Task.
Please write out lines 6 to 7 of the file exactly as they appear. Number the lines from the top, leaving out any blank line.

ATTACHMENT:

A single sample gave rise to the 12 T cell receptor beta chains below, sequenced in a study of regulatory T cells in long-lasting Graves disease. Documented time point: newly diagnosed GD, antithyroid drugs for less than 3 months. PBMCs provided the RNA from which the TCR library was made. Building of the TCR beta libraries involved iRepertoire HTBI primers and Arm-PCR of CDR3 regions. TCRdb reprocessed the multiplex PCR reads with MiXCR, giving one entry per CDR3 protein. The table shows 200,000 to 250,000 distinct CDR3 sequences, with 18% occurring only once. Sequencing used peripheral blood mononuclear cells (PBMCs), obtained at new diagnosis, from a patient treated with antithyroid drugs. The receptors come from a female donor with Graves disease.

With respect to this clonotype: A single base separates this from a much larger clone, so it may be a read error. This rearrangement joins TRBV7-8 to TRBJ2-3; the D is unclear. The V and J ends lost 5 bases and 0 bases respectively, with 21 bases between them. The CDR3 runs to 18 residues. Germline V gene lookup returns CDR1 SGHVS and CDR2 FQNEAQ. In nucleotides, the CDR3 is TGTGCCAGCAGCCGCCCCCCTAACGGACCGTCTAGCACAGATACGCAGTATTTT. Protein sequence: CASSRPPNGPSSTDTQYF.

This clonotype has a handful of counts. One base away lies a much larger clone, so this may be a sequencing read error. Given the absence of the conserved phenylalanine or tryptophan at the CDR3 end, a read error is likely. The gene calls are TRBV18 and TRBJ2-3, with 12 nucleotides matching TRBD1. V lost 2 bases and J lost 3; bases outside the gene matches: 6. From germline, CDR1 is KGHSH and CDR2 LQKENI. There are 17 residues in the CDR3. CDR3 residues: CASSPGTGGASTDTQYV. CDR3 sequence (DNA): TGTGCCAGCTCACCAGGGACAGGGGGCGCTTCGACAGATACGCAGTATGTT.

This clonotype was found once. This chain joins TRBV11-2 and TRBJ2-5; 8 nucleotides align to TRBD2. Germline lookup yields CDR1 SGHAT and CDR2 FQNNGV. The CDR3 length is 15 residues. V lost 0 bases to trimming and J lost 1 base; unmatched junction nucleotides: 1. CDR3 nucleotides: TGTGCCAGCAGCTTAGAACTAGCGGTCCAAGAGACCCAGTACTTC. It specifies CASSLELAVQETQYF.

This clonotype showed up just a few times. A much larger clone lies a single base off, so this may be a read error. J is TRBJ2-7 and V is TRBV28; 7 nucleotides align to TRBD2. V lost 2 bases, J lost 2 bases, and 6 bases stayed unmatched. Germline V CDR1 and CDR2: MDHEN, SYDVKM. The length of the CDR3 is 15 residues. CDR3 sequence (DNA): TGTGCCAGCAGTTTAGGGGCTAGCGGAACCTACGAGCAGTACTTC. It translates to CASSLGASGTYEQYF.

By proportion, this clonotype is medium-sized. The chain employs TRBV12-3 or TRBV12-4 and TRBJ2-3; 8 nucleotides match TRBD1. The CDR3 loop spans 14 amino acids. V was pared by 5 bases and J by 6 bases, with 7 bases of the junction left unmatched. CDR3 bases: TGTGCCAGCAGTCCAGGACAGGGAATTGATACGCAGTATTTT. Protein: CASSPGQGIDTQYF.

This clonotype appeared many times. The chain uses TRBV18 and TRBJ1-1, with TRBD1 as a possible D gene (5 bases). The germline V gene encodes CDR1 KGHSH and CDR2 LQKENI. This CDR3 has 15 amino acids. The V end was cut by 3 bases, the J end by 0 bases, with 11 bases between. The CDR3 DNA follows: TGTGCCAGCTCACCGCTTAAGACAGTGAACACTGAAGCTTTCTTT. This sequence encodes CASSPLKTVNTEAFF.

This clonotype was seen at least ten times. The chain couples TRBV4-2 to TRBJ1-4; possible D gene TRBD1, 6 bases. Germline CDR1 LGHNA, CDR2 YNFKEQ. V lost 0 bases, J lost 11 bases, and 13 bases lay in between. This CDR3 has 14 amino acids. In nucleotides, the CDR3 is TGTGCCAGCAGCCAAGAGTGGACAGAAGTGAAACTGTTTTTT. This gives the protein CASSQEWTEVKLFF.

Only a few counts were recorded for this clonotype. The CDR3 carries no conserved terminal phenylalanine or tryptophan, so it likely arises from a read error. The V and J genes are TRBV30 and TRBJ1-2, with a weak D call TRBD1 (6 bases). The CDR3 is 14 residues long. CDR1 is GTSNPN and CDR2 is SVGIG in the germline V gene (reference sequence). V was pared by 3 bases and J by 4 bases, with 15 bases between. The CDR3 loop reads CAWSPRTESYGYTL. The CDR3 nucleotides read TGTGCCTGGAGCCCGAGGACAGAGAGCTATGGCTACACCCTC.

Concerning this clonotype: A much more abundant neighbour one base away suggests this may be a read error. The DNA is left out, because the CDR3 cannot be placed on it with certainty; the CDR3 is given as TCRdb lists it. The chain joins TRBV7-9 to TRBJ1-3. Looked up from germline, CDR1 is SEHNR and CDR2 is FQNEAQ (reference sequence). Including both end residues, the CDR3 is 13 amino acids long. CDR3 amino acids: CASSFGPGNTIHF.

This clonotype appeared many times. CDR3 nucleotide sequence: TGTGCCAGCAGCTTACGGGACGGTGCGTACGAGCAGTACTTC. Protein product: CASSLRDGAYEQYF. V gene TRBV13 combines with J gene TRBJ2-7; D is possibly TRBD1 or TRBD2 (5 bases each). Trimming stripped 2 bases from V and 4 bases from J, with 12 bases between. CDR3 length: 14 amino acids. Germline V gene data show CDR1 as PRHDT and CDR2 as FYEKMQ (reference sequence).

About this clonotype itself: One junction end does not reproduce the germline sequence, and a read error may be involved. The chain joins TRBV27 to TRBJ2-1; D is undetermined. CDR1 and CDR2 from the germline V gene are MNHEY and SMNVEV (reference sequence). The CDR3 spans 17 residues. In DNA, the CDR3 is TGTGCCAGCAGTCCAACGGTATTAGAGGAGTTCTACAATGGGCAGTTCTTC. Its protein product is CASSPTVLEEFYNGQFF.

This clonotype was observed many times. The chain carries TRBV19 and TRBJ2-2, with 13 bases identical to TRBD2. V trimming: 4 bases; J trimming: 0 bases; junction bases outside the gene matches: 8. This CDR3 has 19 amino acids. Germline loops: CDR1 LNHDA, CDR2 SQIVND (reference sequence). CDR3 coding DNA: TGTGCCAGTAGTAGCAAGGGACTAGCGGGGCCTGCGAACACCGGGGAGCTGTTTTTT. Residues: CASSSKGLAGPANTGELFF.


By proportion, this clonotype is medium-sized. The chain employs TRBV12-3 or TRBV12-4 and TRBJ2-3; 8 nucleotides match TRBD1. The CDR3 loop spans 14 amino acids. V was pared by 5 bases and J by 6 bases, with 7 bases of the junction left unmatched. CDR3 bases: TGTGCCAGCAGTCCAGGACAGGGAATTGATACGCAGTATTTT. Protein: CASSPGQGIDTQYF.

This clonotype appeared many times. The chain uses TRBV18 and TRBJ1-1, with TRBD1 as a possible D gene (5 bases). The germline V gene encodes CDR1 KGHSH and CDR2 LQKENI. This CDR3 has 15 amino acids. The V end was cut by 3 bases, the J end by 0 bases, with 11 bases between. The CDR3 DNA follows: TGTGCCAGCTCACCGCTTAAGACAGTGAACACTGAAGCTTTCTTT. This sequence encodes CASSPLKTVNTEAFF.